July 25, 2023

Facts About Oral Cancer Including 12 Symptoms You Might Not Know About

Facts About Oral Cancer Including 12 Symptoms You Might Not Know About

It’s hard to see inside your mouth! That’s why it can be hard to tell if something unusual is developing until it’s been there for a while! While some issues, like canker sores, are fairly minor, other less obvious problems could be related to something much more serious, such as oral cancer. Because of this, it’s important to know what to look for so you can talk to your dentist sooner rather than later.

If you notice anything abnormal in your mouth or throat area that lasts more than a couple of weeks without improving, you should schedule a special appointment with your dentist. The longer you wait to get your symptoms checked out, the longer it will take to receive a diagnosis. In many cases, it’s not cancer! But it’s best to be sure so that treatment can begin as soon as possible for whatever the condition may be.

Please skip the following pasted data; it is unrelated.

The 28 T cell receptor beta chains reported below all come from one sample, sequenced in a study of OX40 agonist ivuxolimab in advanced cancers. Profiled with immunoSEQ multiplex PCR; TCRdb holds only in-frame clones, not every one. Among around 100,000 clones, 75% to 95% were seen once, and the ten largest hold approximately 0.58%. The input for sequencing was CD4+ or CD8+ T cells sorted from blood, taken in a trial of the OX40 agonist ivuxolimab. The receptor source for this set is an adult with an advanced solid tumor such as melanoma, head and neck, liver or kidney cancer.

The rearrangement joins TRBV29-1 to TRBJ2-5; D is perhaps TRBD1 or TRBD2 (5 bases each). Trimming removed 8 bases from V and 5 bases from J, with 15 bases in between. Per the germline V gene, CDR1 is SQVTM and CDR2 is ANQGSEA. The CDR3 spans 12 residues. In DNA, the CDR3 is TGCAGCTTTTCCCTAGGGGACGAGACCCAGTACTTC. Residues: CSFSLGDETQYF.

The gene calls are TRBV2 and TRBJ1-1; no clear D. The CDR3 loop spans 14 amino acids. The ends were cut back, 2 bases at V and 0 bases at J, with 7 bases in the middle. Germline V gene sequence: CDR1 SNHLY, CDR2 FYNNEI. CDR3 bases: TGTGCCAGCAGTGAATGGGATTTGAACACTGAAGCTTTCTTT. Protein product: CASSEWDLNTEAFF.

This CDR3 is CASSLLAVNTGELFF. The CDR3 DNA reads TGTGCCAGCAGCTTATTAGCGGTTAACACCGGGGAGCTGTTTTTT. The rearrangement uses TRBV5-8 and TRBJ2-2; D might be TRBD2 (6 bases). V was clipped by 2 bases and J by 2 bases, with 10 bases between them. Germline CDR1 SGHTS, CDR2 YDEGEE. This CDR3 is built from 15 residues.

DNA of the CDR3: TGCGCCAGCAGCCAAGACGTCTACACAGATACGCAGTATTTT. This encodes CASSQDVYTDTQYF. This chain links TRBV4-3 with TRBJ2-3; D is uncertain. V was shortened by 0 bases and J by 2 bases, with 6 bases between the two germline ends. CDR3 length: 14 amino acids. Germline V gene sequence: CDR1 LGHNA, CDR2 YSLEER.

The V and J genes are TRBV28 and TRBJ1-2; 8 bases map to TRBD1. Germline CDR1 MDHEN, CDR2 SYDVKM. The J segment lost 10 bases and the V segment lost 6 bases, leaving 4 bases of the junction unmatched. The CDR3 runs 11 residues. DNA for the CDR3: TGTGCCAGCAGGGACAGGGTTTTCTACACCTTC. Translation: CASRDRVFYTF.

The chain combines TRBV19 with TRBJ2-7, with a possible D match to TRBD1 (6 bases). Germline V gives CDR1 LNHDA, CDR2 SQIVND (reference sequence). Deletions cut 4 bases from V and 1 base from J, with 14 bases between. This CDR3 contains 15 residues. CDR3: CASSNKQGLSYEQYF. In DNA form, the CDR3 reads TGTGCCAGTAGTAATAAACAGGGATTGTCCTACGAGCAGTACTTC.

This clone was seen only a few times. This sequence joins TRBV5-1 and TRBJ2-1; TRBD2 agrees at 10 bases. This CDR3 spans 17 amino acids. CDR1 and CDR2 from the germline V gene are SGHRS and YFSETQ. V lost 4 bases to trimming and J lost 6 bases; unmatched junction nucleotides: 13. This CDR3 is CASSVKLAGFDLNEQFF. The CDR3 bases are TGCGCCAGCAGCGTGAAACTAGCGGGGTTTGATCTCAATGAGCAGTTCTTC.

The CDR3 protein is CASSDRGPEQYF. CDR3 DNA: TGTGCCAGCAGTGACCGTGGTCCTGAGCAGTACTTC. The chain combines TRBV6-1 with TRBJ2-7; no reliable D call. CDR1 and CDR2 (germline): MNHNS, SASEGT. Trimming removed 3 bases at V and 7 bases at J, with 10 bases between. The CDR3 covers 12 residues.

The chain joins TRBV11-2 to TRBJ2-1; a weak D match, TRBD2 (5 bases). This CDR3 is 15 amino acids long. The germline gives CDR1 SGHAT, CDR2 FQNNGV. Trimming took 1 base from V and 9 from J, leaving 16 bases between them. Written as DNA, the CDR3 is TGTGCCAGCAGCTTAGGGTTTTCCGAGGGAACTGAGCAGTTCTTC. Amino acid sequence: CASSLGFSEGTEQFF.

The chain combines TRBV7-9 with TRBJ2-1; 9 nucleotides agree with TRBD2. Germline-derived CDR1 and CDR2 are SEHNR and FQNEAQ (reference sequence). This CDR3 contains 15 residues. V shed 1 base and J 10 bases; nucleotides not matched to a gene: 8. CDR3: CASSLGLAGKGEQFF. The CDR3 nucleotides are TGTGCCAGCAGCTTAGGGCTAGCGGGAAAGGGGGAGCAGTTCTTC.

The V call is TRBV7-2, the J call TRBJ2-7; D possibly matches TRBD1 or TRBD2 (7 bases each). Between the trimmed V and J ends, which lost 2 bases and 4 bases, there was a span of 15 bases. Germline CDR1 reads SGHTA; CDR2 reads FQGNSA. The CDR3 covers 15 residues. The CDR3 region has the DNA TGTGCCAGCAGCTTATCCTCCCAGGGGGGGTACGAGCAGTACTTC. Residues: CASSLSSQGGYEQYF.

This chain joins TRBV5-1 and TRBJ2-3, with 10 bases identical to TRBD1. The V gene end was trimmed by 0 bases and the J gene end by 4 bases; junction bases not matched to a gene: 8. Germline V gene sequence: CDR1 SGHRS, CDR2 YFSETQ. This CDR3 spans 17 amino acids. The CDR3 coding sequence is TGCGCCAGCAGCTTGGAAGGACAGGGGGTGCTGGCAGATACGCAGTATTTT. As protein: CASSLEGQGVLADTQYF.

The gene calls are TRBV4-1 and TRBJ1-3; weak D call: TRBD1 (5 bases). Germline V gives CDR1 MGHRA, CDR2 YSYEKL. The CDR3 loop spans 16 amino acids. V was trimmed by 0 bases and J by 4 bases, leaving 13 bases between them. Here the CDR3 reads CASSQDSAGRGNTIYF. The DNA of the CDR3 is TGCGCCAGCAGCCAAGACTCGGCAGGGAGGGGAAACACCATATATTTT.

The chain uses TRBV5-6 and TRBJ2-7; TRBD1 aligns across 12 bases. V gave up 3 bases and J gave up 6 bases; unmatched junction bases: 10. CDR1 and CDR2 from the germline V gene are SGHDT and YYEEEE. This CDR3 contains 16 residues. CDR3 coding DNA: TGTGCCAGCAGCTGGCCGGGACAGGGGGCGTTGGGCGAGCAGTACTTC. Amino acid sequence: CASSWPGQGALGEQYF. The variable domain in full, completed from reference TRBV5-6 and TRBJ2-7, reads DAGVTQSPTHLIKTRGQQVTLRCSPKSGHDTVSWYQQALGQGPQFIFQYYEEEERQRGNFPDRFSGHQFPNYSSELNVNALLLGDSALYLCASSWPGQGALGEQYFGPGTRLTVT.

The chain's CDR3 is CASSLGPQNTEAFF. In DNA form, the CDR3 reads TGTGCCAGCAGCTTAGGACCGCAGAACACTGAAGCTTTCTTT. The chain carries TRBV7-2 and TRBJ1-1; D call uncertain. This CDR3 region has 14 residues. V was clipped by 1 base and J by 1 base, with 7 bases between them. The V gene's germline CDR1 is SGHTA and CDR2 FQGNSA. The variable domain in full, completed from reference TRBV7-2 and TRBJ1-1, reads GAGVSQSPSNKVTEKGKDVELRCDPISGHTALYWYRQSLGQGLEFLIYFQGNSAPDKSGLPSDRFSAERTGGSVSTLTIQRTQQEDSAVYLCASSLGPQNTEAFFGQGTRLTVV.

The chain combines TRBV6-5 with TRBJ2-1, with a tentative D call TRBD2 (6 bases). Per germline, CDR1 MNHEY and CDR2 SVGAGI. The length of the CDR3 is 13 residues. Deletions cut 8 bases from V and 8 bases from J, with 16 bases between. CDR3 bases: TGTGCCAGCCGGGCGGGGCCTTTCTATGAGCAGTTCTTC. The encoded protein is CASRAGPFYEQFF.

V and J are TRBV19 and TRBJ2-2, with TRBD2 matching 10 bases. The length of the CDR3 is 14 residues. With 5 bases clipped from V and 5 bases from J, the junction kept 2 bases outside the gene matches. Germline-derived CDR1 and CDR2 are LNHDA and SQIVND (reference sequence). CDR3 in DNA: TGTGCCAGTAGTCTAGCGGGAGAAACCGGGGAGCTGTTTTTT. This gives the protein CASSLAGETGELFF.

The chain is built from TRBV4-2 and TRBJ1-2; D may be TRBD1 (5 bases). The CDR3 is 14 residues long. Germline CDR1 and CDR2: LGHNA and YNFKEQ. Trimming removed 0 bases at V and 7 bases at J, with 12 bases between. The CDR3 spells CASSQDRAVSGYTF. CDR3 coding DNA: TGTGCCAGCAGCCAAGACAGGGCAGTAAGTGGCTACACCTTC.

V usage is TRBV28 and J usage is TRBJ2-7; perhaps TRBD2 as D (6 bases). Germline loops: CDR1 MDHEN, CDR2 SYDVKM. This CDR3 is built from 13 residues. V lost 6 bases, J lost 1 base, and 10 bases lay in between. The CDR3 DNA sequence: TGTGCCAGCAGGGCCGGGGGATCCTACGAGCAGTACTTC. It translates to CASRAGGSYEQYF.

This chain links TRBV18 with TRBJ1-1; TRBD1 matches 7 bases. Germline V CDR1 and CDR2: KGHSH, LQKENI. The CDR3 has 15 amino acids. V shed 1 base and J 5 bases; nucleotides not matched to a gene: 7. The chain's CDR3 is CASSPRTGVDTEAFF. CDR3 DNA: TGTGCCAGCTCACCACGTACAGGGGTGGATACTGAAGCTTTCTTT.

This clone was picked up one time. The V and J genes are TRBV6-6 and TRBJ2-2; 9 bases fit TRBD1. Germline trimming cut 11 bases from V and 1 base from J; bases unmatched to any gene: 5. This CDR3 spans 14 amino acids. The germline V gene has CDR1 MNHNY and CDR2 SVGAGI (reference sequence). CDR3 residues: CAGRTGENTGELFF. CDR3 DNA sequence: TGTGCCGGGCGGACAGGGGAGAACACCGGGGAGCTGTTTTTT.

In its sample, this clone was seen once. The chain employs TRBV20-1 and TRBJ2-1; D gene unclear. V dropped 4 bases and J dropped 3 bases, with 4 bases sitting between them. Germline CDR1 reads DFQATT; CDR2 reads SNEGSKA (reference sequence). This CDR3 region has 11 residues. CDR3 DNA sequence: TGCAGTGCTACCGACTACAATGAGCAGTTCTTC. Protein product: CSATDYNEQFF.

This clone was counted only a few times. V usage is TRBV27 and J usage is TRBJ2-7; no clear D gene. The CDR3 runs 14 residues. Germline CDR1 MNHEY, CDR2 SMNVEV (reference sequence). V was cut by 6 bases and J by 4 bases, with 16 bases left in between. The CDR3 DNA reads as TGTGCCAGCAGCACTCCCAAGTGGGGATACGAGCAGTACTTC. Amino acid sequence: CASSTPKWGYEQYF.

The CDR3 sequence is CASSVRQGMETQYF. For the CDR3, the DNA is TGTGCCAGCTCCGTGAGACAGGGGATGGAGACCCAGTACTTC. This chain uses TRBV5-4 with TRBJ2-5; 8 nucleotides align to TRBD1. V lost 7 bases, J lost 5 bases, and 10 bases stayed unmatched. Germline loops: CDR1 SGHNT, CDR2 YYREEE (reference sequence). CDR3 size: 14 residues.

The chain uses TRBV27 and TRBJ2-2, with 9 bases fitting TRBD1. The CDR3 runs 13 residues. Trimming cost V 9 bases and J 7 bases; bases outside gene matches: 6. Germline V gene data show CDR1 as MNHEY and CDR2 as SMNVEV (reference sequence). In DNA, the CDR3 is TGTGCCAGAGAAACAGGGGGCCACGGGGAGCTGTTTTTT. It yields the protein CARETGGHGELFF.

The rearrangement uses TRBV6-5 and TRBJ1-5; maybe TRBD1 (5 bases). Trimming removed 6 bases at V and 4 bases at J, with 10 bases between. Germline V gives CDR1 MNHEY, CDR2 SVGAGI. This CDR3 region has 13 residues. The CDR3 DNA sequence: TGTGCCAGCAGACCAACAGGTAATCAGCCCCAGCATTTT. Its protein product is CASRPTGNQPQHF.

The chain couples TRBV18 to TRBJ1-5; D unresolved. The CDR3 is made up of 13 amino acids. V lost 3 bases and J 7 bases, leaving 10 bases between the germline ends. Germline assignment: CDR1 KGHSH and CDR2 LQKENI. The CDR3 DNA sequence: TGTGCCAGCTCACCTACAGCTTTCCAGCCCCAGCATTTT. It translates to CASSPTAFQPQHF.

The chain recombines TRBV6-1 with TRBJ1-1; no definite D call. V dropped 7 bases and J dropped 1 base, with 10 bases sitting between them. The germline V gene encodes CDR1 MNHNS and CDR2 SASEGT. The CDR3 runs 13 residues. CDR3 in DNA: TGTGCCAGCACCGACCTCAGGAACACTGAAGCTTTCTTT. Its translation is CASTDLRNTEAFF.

Which Types of Cancer Are Considered Oral Cancer?

Oral cancer is a term that encompasses cancers that start in the mouth area. This includes the tongue, the tissue lining the mouth and gums, salivary glands, under the tongue, at the base of the tongue, and the throat area at the back of the mouth. Oral cancer is one of a few types of “head and neck cancer.” Some nearby areas that are not considered oral cancer include esophagus cancer, pharyngeal cancer, laryngeal (voicebox) cancer, and sinus cavity cancer.



What You Should Know About Head and Neck Cancers

patient with oncologist discussing a head and neck cancer diagnosis, cccb

About 95% of oral cancers are squamous cell carcinomas, which develop in the cells that line the mouth and throat. As the cancer cells grow, they can spread deeper into the tissue. The most common locations for oral cancer are the tongue, tonsils, gums, and soft palate (the back of the top part of your mouth).